As Robert Bakiika, of the Environmental Management for Livelihood Improvement in Kampala, says, there is an inherent danger in locking critical community resources like forests up in complex financing mechanisms driven by international pressure for market-based solutions to climate change:

“There is a very, very big danger in involving most of our developing countries in financial mechanisms because financial mechanisms are so tricky. And our counterparts the developed countries have designed the system. They have designed the system and we are just players in a system.”

One of the biggest issues is that REDD is a very knowledge-intensive field – with most of the technical expertise located far away from the communities who will be directly impacted by it. The danger is that government officials, lacking the technical capacity to identify risks in REDD programmes, will promote them to rural communities, and rural communities, eager to reap the financial reward from selling their carbon-credits, will sign away their carbon rights.

One important resource in helping ensure that REDD benefits not only the carbon-traders, but also the communities who depend on the forests, is a new initiative called – an international network that seeks to champion the rights of the global south in the REDD debate. Top of the list of priorities is increasing the level of participation of community and civil society organisations from countries like Uganda in the policy discussions about REDD. Without a seat at the negotiating table, these critical stakeholders have no voice.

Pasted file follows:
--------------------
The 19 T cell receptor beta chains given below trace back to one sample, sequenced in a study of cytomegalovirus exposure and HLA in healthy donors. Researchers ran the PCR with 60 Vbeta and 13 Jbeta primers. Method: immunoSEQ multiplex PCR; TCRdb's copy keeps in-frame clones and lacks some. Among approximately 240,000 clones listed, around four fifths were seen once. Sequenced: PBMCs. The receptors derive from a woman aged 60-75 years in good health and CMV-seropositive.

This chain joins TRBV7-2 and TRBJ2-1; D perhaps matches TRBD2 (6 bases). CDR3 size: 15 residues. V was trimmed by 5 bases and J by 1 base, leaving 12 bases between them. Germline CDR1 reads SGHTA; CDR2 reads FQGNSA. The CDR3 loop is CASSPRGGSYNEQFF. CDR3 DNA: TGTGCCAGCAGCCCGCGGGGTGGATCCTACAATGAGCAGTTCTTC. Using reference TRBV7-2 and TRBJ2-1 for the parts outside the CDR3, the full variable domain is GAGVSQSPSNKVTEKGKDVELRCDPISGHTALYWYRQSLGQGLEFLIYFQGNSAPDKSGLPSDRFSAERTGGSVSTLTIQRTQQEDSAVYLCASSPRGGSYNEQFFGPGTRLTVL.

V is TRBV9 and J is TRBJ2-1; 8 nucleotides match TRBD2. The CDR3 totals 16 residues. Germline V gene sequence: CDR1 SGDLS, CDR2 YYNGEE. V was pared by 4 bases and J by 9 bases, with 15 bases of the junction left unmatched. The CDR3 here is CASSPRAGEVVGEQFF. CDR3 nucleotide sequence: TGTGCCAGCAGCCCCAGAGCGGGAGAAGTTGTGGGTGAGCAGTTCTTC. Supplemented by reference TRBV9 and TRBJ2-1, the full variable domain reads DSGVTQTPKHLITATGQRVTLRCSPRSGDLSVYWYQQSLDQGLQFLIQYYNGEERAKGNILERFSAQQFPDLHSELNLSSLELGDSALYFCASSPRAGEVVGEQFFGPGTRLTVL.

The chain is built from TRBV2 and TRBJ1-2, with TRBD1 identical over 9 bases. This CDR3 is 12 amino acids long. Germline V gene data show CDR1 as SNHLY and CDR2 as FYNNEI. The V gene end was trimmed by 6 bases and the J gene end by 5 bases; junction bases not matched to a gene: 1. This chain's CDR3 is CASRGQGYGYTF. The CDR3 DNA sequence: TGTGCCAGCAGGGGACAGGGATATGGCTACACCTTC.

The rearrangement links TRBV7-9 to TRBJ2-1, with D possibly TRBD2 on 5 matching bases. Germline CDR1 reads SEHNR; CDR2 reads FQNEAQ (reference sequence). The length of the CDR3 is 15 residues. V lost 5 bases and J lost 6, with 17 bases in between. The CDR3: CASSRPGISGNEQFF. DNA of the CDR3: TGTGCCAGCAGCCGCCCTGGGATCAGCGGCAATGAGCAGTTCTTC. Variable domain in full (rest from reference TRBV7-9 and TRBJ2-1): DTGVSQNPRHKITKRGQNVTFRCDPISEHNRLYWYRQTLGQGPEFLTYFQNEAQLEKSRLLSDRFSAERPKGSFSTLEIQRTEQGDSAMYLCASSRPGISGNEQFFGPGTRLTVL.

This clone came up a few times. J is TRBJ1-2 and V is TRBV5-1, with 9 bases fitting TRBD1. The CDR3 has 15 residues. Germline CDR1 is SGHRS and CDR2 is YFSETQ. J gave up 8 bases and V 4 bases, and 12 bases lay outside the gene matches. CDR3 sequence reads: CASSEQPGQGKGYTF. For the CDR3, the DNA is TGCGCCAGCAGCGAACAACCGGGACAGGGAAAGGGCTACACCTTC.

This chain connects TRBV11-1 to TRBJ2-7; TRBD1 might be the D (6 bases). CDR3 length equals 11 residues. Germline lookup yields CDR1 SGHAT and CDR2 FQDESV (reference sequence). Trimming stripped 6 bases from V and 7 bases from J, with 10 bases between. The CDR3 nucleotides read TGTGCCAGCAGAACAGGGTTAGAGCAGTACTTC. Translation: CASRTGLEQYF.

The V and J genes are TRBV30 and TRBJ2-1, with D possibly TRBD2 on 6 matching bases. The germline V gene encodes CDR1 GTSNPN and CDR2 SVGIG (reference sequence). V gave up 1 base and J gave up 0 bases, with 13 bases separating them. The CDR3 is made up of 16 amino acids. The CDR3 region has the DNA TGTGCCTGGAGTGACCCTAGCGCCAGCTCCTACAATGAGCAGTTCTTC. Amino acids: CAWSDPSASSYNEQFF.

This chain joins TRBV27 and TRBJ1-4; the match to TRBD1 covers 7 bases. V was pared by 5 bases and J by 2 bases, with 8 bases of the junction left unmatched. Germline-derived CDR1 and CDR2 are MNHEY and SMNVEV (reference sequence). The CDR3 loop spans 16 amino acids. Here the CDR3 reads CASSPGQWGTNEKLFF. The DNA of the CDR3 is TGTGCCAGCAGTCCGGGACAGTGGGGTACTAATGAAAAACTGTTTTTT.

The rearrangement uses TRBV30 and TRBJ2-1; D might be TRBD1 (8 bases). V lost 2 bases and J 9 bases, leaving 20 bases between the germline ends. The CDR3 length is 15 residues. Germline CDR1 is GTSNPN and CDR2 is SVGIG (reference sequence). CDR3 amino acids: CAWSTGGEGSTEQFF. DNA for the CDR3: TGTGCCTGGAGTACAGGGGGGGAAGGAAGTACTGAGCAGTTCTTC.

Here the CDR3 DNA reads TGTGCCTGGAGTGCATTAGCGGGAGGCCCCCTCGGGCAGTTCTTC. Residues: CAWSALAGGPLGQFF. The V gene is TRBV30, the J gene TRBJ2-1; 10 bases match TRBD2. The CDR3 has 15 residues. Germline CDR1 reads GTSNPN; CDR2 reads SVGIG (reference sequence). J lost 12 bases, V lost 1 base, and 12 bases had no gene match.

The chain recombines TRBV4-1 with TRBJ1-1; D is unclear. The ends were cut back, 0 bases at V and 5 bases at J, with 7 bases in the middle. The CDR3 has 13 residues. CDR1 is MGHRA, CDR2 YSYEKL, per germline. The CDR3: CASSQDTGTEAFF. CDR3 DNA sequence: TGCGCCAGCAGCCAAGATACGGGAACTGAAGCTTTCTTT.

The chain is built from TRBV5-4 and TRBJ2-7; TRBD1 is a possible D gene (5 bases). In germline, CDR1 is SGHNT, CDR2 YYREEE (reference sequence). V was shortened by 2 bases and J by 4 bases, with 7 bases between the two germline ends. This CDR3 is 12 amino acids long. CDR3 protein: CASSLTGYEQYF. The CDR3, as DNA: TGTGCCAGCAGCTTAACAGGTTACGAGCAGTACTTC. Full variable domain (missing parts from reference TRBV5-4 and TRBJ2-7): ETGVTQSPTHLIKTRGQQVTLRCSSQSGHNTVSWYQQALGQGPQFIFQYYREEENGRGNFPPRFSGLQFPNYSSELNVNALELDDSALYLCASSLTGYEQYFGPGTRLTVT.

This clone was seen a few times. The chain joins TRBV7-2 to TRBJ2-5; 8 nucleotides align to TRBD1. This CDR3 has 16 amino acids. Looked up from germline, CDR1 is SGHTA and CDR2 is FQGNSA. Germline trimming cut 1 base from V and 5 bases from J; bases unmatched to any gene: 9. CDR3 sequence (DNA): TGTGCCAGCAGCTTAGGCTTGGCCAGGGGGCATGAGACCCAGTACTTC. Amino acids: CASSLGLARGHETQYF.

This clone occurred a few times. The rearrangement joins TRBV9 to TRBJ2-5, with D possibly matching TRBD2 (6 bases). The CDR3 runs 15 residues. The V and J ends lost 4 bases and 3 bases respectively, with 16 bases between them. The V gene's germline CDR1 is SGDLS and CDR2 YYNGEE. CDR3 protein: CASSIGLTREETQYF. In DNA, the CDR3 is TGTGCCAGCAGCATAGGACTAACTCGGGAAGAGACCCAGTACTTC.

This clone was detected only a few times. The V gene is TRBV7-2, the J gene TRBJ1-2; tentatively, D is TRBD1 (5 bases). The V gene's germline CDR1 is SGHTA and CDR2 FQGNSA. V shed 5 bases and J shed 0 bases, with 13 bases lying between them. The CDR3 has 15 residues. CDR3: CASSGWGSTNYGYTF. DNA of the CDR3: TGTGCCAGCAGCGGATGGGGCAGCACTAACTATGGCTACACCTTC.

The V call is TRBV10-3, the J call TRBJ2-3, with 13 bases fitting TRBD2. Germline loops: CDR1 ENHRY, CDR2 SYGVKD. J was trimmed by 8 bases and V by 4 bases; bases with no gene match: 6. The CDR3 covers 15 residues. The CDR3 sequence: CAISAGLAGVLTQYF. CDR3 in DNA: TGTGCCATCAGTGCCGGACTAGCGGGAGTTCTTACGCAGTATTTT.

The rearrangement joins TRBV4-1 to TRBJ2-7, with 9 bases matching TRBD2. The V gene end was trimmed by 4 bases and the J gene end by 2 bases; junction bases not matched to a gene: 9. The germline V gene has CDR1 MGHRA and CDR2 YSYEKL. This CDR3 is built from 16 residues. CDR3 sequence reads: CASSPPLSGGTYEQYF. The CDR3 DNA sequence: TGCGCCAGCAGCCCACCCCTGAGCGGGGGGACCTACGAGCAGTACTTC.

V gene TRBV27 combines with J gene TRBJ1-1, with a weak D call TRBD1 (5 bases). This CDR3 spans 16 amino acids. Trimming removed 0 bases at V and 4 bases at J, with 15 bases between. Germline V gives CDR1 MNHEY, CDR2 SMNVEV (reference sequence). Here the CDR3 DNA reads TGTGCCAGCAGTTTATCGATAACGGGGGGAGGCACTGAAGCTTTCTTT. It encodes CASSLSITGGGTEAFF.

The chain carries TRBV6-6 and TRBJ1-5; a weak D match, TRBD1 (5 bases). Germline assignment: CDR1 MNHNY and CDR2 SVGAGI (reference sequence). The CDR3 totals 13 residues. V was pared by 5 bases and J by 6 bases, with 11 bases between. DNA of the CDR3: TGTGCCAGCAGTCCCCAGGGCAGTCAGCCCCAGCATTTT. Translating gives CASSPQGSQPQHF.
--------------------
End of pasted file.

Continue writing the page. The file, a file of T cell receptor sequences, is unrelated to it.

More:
But there is also some understandable opposition to the very concept of carbon credits in Uganda. Ronald Musoke explains:

“Our President, he seems to have the view, that ‘why should they tell us to keep our forests when they themselves first destroyed the environment for getting the level they earn currently, why can’t we be given the chance?’…of course that is flawed, it is quite flawed…you don’t go through the same pattern you went through during the industrial revolution…but for him he thinks that we should be given the opportunity to destroy our environment in the name of development”

Musoke is correct that the President’s argument is flawed – destroying the environment in the name of development will not deliver the kind of long-term and sustainable changes that Uganda needs. But it is also a pretty compelling argument from the perspective of a nation desperate to develop. Doesn’t the logic of REDD look suspiciously like an attempt to permit the developed world to carry on polluting while the developing world tends to its trees?